A recent report that 93 per cent of invasive cervical cancers worldwide contain human papillomavirus (HPV) may be an underestimate, due to sample inadequacy or integration events affecting the HPV L1 gene, which is the target of the polymerase chain reaction (PCR)-based test which was used. The formerly HPV-negative cases from this study have therefore been reanalyzed for HPV serum antibodies and HPV DNA. Serology for HPV 16 VLPs, E6, and E7 antibodies was performed on 49 of the 66 cases which were HPV-negative and a sample of 48 of the 866 cases which were HPV-positive in the original study. Moreover, 55 of the 66 formerly HPV-negative biopsies were also reanalyzed by a sandwich procedure in which the outer sections in a series of sections are used for histological review, while the inner sections are assayed by three different HPV PCR assays targeting different open reading frames (ORFs). No significant difference was found in serology for HPV 16 proteins between the cases that were originally HPV PCR-negative and -positive. Type-specific E7 PCR for 14 high-risk HPV types detected HPV DNA in 38 (69 per cent) of the 55 originally HPV-negative and amplifiable specimens. The HPV types detected were 16, 18, 31, 33, 39, 45, 52, and 58. Two (4 per cent) additional cases were only HPV DNA-positive by E1 and/or L1 consensus PCR. Histological analysis of the 55 specimens revealed that 21 were qualitatively inadequate. Only two of the 34 adequate samples were HPV-negative on all PCR tests, as against 13 of the 21 that were inadequate ( p< 0.001). Combining the data from this and the previous study and excluding inadequate specimens, the worldwide HPV prevalence in cervical carcinomas is 99.7 per cent. The presence of HPV in virtually all cervical cancers implies the highest worldwide attributable fraction so far reported for a specific cause of any major human cancer. The extreme rarity of HPV-negative cancers reinforces the rationale for HPV testing in addition to, or even instead of, cervical cytology in routine cervical screening. Copyright 1999 John Wiley & Sons, Ltd.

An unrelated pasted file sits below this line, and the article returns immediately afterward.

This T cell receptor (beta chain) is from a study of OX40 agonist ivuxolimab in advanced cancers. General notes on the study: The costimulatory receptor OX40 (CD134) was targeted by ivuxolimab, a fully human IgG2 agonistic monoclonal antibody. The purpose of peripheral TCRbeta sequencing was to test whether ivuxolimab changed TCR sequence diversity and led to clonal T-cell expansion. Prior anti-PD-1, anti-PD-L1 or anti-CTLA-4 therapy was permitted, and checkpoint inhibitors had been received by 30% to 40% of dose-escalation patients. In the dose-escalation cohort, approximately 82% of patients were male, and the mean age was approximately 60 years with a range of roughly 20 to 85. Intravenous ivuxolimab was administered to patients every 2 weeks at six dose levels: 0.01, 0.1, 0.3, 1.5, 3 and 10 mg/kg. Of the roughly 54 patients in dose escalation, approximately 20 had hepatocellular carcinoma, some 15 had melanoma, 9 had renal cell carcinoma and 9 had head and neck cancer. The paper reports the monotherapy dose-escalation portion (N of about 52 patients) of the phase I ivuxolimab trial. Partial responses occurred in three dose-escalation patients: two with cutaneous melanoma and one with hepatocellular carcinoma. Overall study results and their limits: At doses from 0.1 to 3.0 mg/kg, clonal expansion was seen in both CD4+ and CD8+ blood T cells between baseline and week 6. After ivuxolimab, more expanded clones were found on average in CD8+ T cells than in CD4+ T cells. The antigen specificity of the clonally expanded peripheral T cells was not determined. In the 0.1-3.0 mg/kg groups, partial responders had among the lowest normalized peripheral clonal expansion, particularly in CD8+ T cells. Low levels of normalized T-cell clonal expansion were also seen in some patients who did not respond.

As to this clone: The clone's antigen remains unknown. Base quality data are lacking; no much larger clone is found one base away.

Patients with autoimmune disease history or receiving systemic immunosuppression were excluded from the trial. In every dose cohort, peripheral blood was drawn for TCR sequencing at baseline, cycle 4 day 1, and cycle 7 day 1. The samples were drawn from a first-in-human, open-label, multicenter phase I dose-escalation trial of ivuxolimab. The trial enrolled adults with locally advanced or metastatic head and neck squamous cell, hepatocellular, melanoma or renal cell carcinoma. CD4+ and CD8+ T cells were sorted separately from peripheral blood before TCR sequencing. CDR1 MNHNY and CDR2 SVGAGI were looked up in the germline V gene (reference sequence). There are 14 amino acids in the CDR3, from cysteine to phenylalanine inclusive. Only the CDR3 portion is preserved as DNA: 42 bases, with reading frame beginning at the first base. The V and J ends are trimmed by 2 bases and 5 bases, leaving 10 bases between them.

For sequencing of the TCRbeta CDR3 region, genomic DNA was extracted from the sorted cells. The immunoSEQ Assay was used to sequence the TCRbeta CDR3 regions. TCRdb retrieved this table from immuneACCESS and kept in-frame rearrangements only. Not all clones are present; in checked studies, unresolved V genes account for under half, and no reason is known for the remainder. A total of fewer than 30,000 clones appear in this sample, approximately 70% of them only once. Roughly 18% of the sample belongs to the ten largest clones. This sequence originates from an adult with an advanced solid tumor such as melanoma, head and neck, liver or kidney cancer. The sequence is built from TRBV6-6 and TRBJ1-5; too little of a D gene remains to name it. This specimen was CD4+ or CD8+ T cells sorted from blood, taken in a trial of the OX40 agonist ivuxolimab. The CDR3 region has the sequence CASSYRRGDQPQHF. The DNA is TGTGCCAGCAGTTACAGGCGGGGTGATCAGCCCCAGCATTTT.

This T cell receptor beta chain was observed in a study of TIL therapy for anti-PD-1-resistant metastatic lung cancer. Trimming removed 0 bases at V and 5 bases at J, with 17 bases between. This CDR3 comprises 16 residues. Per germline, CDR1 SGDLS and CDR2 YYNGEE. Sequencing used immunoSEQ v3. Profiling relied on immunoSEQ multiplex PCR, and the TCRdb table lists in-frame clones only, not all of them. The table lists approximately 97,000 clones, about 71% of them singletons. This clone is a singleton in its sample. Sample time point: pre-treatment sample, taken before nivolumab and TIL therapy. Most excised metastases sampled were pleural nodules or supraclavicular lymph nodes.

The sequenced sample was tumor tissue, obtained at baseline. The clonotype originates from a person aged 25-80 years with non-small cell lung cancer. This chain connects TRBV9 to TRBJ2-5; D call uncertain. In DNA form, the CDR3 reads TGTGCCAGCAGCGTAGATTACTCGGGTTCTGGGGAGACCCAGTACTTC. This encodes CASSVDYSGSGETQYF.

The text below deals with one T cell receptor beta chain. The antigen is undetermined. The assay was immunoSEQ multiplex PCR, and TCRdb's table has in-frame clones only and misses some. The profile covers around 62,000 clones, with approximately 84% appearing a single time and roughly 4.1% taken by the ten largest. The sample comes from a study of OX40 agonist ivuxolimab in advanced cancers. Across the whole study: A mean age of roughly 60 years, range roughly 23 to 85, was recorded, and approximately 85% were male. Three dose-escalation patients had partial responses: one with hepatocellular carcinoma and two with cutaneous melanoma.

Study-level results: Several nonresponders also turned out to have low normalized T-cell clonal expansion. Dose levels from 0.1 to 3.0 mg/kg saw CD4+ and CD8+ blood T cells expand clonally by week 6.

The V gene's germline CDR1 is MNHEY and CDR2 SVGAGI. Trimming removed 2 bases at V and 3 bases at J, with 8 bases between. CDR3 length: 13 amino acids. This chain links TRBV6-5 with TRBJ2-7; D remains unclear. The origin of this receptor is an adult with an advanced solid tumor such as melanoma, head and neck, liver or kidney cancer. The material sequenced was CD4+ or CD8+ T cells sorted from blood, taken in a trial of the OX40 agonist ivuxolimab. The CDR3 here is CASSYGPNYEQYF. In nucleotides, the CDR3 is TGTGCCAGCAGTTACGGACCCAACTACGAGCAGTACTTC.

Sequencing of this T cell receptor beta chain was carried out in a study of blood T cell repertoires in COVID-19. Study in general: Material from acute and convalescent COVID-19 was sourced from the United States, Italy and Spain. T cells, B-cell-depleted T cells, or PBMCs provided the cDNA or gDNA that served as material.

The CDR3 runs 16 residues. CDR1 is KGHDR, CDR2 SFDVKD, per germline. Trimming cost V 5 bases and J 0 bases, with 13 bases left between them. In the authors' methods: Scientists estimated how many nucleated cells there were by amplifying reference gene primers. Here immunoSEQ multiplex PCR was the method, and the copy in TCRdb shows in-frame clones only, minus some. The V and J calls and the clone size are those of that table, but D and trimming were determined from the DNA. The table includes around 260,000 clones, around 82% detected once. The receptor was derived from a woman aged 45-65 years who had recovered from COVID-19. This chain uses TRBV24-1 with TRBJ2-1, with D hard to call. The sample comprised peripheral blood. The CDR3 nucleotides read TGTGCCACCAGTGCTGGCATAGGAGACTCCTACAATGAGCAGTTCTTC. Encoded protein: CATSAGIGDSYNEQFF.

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              miR-221&222 regulate TRAIL resistance and enhance tumorigenicity through PTEN and TIMP3 downregulation.